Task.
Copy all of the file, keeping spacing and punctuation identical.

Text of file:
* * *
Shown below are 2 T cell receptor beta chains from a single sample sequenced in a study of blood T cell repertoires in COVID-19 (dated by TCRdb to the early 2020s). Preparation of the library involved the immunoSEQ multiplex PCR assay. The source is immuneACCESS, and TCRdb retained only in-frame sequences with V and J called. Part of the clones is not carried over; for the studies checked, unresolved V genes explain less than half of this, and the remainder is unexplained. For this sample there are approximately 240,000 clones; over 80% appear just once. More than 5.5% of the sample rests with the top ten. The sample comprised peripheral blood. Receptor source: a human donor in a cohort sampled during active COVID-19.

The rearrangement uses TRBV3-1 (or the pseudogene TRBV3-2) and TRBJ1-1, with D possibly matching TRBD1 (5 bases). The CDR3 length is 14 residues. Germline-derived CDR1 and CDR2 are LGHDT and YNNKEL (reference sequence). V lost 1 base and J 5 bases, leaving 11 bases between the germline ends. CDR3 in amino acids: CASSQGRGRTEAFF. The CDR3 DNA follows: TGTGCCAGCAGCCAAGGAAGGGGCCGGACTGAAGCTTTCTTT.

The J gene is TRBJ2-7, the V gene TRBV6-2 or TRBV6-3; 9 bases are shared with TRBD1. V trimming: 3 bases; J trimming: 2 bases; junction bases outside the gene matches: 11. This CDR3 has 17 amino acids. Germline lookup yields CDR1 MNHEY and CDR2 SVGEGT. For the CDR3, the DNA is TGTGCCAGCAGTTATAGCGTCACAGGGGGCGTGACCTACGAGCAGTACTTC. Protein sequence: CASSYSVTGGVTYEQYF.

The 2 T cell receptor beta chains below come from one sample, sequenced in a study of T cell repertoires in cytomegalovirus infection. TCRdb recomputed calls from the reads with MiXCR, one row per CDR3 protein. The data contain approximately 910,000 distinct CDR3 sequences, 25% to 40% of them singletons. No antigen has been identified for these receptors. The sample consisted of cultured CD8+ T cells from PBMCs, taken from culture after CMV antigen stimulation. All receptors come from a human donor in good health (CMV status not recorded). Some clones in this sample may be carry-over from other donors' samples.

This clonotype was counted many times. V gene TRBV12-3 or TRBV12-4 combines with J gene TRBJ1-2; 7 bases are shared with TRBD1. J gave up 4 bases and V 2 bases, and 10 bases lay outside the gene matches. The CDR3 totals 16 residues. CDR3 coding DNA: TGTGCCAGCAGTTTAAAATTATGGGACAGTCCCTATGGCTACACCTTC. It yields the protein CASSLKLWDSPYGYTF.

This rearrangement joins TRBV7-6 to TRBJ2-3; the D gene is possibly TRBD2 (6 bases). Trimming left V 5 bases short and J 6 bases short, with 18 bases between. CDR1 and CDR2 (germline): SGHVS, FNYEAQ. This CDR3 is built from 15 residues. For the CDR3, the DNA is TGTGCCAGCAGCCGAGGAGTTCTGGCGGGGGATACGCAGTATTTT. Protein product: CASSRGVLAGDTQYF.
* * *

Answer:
Shown below are 2 T cell receptor beta chains from a single sample sequenced in a study of blood T cell repertoires in COVID-19 (dated by TCRdb to the early 2020s). Preparation of the library involved the immunoSEQ multiplex PCR assay. The source is immuneACCESS, and TCRdb retained only in-frame sequences with V and J called. Part of the clones is not carried over; for the studies checked, unresolved V genes explain less than half of this, and the remainder is unexplained. For this sample there are approximately 240,000 clones; over 80% appear just once. More than 5.5% of the sample rests with the top ten. The sample comprised peripheral blood. Receptor source: a human donor in a cohort sampled during active COVID-19.

The rearrangement uses TRBV3-1 (or the pseudogene TRBV3-2) and TRBJ1-1, with D possibly matching TRBD1 (5 bases). The CDR3 length is 14 residues. Germline-derived CDR1 and CDR2 are LGHDT and YNNKEL (reference sequence). V lost 1 base and J 5 bases, leaving 11 bases between the germline ends. CDR3 in amino acids: CASSQGRGRTEAFF. The CDR3 DNA follows: TGTGCCAGCAGCCAAGGAAGGGGCCGGACTGAAGCTTTCTTT.

The J gene is TRBJ2-7, the V gene TRBV6-2 or TRBV6-3; 9 bases are shared with TRBD1. V trimming: 3 bases; J trimming: 2 bases; junction bases outside the gene matches: 11. This CDR3 has 17 amino acids. Germline lookup yields CDR1 MNHEY and CDR2 SVGEGT. For the CDR3, the DNA is TGTGCCAGCAGTTATAGCGTCACAGGGGGCGTGACCTACGAGCAGTACTTC. Protein sequence: CASSYSVTGGVTYEQYF.

The 2 T cell receptor beta chains below come from one sample, sequenced in a study of T cell repertoires in cytomegalovirus infection. TCRdb recomputed calls from the reads with MiXCR, one row per CDR3 protein. The data contain approximately 910,000 distinct CDR3 sequences, 25% to 40% of them singletons. No antigen has been identified for these receptors. The sample consisted of cultured CD8+ T cells from PBMCs, taken from culture after CMV antigen stimulation. All receptors come from a human donor in good health (CMV status not recorded). Some clones in this sample may be carry-over from other donors' samples.

This clonotype was counted many times. V gene TRBV12-3 or TRBV12-4 combines with J gene TRBJ1-2; 7 bases are shared with TRBD1. J gave up 4 bases and V 2 bases, and 10 bases lay outside the gene matches. The CDR3 totals 16 residues. CDR3 coding DNA: TGTGCCAGCAGTTTAAAATTATGGGACAGTCCCTATGGCTACACCTTC. It yields the protein CASSLKLWDSPYGYTF.

This rearrangement joins TRBV7-6 to TRBJ2-3; the D gene is possibly TRBD2 (6 bases). Trimming left V 5 bases short and J 6 bases short, with 18 bases between. CDR1 and CDR2 (germline): SGHVS, FNYEAQ. This CDR3 is built from 15 residues. For the CDR3, the DNA is TGTGCCAGCAGCCGAGGAGTTCTGGCGGGGGATACGCAGTATTTT. Protein product: CASSRGVLAGDTQYF.